Information Design: Let the Dataset Change the Mindset
I was born and raised in California, but there has never been a time when I haven’t felt, in the deepest part of the very core of my being, that I was made for New York City. When the stars aligned and life finally permitted a visit, everything between touching down at LaGuardia and my last evening in Midtown was exactly how I always dreamed it would be: like coming home.
So maybe you can imagine the mixture of joy, pressure, and sheer anxiety I felt after being asked to write an article about two Con Edison employees, and how they used information design to help rebuild Manhattan after September 11th.
“Find the story, Chelsi,” urged my team. Find the story.
So here we go.
Manhattan, I Love You
Lisa Frigand had already been a Special Projects Manager at Con Edison (New York City’s gas, electric and steam provider) for 23 years when the World Trade Center was attacked, but a rebuild of that scale was an extra-tremendous undertaking — especially with the number of groups, teams and individuals involved.
After a chat with another Con Edison employee, Systems Specialist David Hill, it was decided that a mind map was in order. The two worked to gather the necessary information from all participants, and plugged it into a map. The result was a visual directory that listed everyone involved in the effort and detailed their connection to it. In other words, it was a picture of the bigger picture:
The map essentially made a colossal amount of information easy to digest at a very critical moment in time, and was instrumental in the city’s reparations — an accomplishment that has since been anything but overlooked. In October 2011, The Museum of Modern Art in New York acquired Frigand and Hill’s map, and sent a note that read, “We all felt that the work was of such important historical interest that we should include it in the MoMA Study Collection.”
Information, You Are Beautiful
Getting lost in information is easier with each passing day, so yeah, maps make a lot of sense. They compress data, relieve feelings of information overload, and are fun to look at. But why stop there?
Below is a visualization of the political spectrum. It was created by journalist David McCandless in an attempt to better understand how ideas trickle down from government into society, culture, belief systems, families and individuals, and back around again in a cycle. The actual outcome, however, was something much more valuable.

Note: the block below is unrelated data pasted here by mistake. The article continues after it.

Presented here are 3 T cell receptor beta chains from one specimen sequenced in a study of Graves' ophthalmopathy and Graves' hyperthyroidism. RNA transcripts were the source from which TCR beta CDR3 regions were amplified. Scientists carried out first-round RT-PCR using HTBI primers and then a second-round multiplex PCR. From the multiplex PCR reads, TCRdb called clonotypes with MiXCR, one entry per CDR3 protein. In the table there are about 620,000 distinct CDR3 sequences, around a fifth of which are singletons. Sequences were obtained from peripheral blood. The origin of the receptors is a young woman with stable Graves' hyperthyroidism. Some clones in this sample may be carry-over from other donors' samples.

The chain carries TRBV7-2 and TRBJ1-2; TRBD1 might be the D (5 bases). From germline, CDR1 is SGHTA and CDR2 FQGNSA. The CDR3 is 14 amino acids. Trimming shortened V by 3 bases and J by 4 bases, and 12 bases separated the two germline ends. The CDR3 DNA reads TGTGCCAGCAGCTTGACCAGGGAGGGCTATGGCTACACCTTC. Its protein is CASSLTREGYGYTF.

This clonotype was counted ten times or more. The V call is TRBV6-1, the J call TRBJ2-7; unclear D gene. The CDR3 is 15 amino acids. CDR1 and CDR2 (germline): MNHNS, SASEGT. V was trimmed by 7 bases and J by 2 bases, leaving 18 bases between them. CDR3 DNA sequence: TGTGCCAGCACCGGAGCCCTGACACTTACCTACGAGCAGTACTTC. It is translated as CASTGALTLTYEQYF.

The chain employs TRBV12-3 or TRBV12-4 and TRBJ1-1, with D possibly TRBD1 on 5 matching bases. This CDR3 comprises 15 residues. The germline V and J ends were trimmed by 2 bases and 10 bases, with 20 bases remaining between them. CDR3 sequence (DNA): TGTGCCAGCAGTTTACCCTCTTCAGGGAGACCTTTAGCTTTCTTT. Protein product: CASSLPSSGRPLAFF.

McCandless admitted that when he was creating this diagram, he desperately wanted the left side to be better than the right side, but in order to be fair he had to honor both perspectives equally. This process caused him to “uncomfortably recognize” how many of those right-side qualities he actually held in himself.
“What I love about this image is…it explores our worldviews and it helps us — it helps me anyway — to see what others think, to see where they’re coming from,” he said in a recent Ted Talk. “There’s something unthreatening about seeing a political perspective versus being told or forced to listen to one. You’re capable of holding conflicting viewpoints joyously when you can see them…So that’s what’s exciting to me; seeing how data can change my perspective and change my mind midstream — beautiful, lovely data.”
A Real Human Being…
Even further down the rabbit hole we find Aaron Koblin, a digital media artist who uses collections of this beautiful, lovely data to reflect on cultural trends and the changing relationship between people and technology. In other words, he visualizes our humanity.
For example, the photo below is a still of a project called Flight Patterns. The actual animation color codes and visualizes airplane traffic over North America for a 24-hour period. You’ll see everything start to fade to black as people are going to sleep, followed by red-eye flights and then an increase in activity as people start to wake up again:
“Recently, a wise media theorist Tweeted, ‘The 19th century culture was defined by the novel, the 20th century culture was defined by the cinema, and the culture of the 21st century will be defined by the interface,’ And I believe this is going to prove true,” said Koblin. “Our lives are being driven by data, and the presentation of that data is an opportunity for us to make some amazing interfaces that tell great stories.”
…and a Real Hero (<-high five if you get this reference)
Much like Frigand and Hill’s map of Manhattan, my attempt to tell its story grew into something much bigger. You can’t blame me — this is just something that happens when I’m told to write about things of ultimate influence (New York and data). As statistician Hans Rosling puts it, “Let the dataset change your mindset.”
Here’s the story: what I think we’re learning — or perhaps relearning — at this time and place in our lives is that there’s more to visualization than meets the eye (ha). If information design can help us recover from painful disasters, lessen our biases and even humanize us, then don’t we owe it to ourselves to do what we can to make sense of our own collective genius?
The explosion of information is absolutely, without a doubt, going to continue. And the more data we collect because of it, the bigger our moral obligation to save ourselves from it will become. This is an opportunity to be our own heroes, and with information design, what a beautiful reality that is.